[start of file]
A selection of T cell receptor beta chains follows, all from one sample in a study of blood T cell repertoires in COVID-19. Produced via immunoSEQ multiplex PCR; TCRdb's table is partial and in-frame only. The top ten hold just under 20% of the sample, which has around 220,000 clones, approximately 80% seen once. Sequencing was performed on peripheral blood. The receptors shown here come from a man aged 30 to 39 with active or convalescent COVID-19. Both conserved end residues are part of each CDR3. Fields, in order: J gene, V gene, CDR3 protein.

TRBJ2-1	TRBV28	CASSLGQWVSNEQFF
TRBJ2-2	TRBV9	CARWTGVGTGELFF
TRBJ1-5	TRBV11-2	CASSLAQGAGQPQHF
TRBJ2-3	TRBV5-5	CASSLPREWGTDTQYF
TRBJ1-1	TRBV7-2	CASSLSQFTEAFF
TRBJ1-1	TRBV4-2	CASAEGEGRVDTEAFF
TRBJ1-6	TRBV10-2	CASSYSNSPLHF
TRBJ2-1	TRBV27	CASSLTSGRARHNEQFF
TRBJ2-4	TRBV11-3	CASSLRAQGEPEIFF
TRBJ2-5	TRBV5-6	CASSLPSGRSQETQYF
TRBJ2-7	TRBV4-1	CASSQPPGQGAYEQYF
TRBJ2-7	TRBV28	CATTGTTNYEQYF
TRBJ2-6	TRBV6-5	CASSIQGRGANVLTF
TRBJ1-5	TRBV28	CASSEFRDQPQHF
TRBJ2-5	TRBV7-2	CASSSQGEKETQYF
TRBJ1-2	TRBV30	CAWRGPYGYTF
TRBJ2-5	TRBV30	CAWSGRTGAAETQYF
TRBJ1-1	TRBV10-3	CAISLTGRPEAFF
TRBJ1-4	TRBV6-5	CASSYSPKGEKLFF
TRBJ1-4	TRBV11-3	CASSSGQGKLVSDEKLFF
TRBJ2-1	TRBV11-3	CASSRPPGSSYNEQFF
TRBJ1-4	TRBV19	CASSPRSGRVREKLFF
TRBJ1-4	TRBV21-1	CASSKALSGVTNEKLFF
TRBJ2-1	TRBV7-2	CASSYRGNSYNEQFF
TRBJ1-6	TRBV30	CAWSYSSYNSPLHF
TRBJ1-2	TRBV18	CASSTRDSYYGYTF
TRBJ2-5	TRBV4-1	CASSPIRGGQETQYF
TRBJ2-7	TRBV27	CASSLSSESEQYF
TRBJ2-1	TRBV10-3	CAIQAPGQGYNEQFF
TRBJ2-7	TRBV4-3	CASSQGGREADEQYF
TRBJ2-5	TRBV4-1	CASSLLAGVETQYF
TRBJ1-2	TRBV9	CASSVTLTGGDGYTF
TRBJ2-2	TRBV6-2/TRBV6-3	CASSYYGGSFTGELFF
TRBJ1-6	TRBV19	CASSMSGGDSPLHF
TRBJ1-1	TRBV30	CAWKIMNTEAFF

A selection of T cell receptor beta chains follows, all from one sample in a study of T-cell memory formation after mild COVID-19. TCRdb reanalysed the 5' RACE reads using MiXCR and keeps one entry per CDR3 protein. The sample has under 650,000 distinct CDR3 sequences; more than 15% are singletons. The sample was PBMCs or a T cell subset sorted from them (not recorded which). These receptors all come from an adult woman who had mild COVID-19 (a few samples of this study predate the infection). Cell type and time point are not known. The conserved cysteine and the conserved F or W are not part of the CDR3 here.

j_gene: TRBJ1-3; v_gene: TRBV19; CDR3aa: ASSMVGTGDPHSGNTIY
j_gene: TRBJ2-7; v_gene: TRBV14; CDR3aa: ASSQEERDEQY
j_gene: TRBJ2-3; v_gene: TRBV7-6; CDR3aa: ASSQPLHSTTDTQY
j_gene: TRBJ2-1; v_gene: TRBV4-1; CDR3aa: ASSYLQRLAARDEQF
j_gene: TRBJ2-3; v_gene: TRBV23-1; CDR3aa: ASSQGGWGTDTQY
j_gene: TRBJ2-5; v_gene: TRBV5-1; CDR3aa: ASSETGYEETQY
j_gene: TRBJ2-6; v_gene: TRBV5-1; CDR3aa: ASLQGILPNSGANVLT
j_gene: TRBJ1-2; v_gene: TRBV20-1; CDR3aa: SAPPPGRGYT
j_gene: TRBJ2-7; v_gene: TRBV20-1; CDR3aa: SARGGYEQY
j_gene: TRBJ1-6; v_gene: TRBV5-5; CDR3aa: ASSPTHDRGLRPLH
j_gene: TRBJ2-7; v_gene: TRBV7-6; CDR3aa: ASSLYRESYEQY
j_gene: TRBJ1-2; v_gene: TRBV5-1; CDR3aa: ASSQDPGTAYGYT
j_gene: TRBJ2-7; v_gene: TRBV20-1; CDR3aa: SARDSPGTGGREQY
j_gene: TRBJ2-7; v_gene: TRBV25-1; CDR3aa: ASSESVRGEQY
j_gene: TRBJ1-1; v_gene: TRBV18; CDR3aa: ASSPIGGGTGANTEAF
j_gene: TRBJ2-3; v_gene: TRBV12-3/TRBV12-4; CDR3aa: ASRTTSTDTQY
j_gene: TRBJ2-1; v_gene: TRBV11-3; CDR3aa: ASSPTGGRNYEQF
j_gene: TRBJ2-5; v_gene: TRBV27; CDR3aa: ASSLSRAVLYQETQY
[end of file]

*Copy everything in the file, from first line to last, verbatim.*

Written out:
A selection of T cell receptor beta chains follows, all from one sample in a study of blood T cell repertoires in COVID-19. Produced via immunoSEQ multiplex PCR; TCRdb's table is partial and in-frame only. The top ten hold just under 20% of the sample, which has around 220,000 clones, approximately 80% seen once. Sequencing was performed on peripheral blood. The receptors shown here come from a man aged 30 to 39 with active or convalescent COVID-19. Both conserved end residues are part of each CDR3. Fields, in order: J gene, V gene, CDR3 protein.

TRBJ2-1	TRBV28	CASSLGQWVSNEQFF
TRBJ2-2	TRBV9	CARWTGVGTGELFF
TRBJ1-5	TRBV11-2	CASSLAQGAGQPQHF
TRBJ2-3	TRBV5-5	CASSLPREWGTDTQYF
TRBJ1-1	TRBV7-2	CASSLSQFTEAFF
TRBJ1-1	TRBV4-2	CASAEGEGRVDTEAFF
TRBJ1-6	TRBV10-2	CASSYSNSPLHF
TRBJ2-1	TRBV27	CASSLTSGRARHNEQFF
TRBJ2-4	TRBV11-3	CASSLRAQGEPEIFF
TRBJ2-5	TRBV5-6	CASSLPSGRSQETQYF
TRBJ2-7	TRBV4-1	CASSQPPGQGAYEQYF
TRBJ2-7	TRBV28	CATTGTTNYEQYF
TRBJ2-6	TRBV6-5	CASSIQGRGANVLTF
TRBJ1-5	TRBV28	CASSEFRDQPQHF
TRBJ2-5	TRBV7-2	CASSSQGEKETQYF
TRBJ1-2	TRBV30	CAWRGPYGYTF
TRBJ2-5	TRBV30	CAWSGRTGAAETQYF
TRBJ1-1	TRBV10-3	CAISLTGRPEAFF
TRBJ1-4	TRBV6-5	CASSYSPKGEKLFF
TRBJ1-4	TRBV11-3	CASSSGQGKLVSDEKLFF
TRBJ2-1	TRBV11-3	CASSRPPGSSYNEQFF
TRBJ1-4	TRBV19	CASSPRSGRVREKLFF
TRBJ1-4	TRBV21-1	CASSKALSGVTNEKLFF
TRBJ2-1	TRBV7-2	CASSYRGNSYNEQFF
TRBJ1-6	TRBV30	CAWSYSSYNSPLHF
TRBJ1-2	TRBV18	CASSTRDSYYGYTF
TRBJ2-5	TRBV4-1	CASSPIRGGQETQYF
TRBJ2-7	TRBV27	CASSLSSESEQYF
TRBJ2-1	TRBV10-3	CAIQAPGQGYNEQFF
TRBJ2-7	TRBV4-3	CASSQGGREADEQYF
TRBJ2-5	TRBV4-1	CASSLLAGVETQYF
TRBJ1-2	TRBV9	CASSVTLTGGDGYTF
TRBJ2-2	TRBV6-2/TRBV6-3	CASSYYGGSFTGELFF
TRBJ1-6	TRBV19	CASSMSGGDSPLHF
TRBJ1-1	TRBV30	CAWKIMNTEAFF

A selection of T cell receptor beta chains follows, all from one sample in a study of T-cell memory formation after mild COVID-19. TCRdb reanalysed the 5' RACE reads using MiXCR and keeps one entry per CDR3 protein. The sample has under 650,000 distinct CDR3 sequences; more than 15% are singletons. The sample was PBMCs or a T cell subset sorted from them (not recorded which). These receptors all come from an adult woman who had mild COVID-19 (a few samples of this study predate the infection). Cell type and time point are not known. The conserved cysteine and the conserved F or W are not part of the CDR3 here.

j_gene: TRBJ1-3; v_gene: TRBV19; CDR3aa: ASSMVGTGDPHSGNTIY
j_gene: TRBJ2-7; v_gene: TRBV14; CDR3aa: ASSQEERDEQY
j_gene: TRBJ2-3; v_gene: TRBV7-6; CDR3aa: ASSQPLHSTTDTQY
j_gene: TRBJ2-1; v_gene: TRBV4-1; CDR3aa: ASSYLQRLAARDEQF
j_gene: TRBJ2-3; v_gene: TRBV23-1; CDR3aa: ASSQGGWGTDTQY
j_gene: TRBJ2-5; v_gene: TRBV5-1; CDR3aa: ASSETGYEETQY
j_gene: TRBJ2-6; v_gene: TRBV5-1; CDR3aa: ASLQGILPNSGANVLT
j_gene: TRBJ1-2; v_gene: TRBV20-1; CDR3aa: SAPPPGRGYT
j_gene: TRBJ2-7; v_gene: TRBV20-1; CDR3aa: SARGGYEQY
j_gene: TRBJ1-6; v_gene: TRBV5-5; CDR3aa: ASSPTHDRGLRPLH
j_gene: TRBJ2-7; v_gene: TRBV7-6; CDR3aa: ASSLYRESYEQY
j_gene: TRBJ1-2; v_gene: TRBV5-1; CDR3aa: ASSQDPGTAYGYT
j_gene: TRBJ2-7; v_gene: TRBV20-1; CDR3aa: SARDSPGTGGREQY
j_gene: TRBJ2-7; v_gene: TRBV25-1; CDR3aa: ASSESVRGEQY
j_gene: TRBJ1-1; v_gene: TRBV18; CDR3aa: ASSPIGGGTGANTEAF
j_gene: TRBJ2-3; v_gene: TRBV12-3/TRBV12-4; CDR3aa: ASRTTSTDTQY
j_gene: TRBJ2-1; v_gene: TRBV11-3; CDR3aa: ASSPTGGRNYEQF
j_gene: TRBJ2-5; v_gene: TRBV27; CDR3aa: ASSLSRAVLYQETQY